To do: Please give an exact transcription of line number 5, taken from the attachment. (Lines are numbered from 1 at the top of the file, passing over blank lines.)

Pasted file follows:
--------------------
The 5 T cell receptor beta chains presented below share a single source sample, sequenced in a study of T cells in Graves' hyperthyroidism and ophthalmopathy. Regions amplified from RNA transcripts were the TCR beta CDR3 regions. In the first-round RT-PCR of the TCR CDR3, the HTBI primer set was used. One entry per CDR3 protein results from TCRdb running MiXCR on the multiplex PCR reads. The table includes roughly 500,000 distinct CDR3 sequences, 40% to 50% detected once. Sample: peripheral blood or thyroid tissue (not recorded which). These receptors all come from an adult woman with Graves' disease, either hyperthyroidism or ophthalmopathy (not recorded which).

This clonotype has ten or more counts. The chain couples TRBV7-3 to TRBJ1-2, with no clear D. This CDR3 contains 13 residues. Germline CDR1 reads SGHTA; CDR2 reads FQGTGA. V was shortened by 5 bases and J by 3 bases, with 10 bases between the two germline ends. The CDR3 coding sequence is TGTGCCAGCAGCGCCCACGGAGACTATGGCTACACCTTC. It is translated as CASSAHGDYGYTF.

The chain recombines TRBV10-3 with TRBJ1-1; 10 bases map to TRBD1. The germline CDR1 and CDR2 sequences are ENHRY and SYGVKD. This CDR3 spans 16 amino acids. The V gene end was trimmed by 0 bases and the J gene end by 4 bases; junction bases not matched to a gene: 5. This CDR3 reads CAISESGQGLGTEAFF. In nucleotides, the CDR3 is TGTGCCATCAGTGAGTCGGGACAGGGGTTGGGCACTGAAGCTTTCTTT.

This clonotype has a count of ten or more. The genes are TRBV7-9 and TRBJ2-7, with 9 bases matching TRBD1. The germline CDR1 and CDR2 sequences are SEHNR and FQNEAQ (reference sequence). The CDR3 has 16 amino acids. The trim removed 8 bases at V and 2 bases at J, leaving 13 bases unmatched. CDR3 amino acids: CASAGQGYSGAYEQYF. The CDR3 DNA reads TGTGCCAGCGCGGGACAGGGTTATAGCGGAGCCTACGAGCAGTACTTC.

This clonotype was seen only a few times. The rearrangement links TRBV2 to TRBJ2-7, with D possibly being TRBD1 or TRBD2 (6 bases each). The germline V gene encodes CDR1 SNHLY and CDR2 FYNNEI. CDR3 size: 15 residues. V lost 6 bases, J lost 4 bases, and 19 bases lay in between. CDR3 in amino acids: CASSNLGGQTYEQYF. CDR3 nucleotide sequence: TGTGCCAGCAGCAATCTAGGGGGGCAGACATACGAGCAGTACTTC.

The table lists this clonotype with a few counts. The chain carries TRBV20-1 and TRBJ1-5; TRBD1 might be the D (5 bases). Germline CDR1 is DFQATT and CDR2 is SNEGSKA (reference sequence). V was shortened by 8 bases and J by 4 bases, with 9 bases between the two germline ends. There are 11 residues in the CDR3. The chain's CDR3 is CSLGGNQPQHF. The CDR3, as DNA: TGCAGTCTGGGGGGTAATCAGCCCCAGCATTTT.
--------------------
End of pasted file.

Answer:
This clonotype was seen only a few times. The rearrangement links TRBV2 to TRBJ2-7, with D possibly being TRBD1 or TRBD2 (6 bases each). The germline V gene encodes CDR1 SNHLY and CDR2 FYNNEI. CDR3 size: 15 residues. V lost 6 bases, J lost 4 bases, and 19 bases lay in between. CDR3 in amino acids: CASSNLGGQTYEQYF. CDR3 nucleotide sequence: TGTGCCAGCAGCAATCTAGGGGGGCAGACATACGAGCAGTACTTC.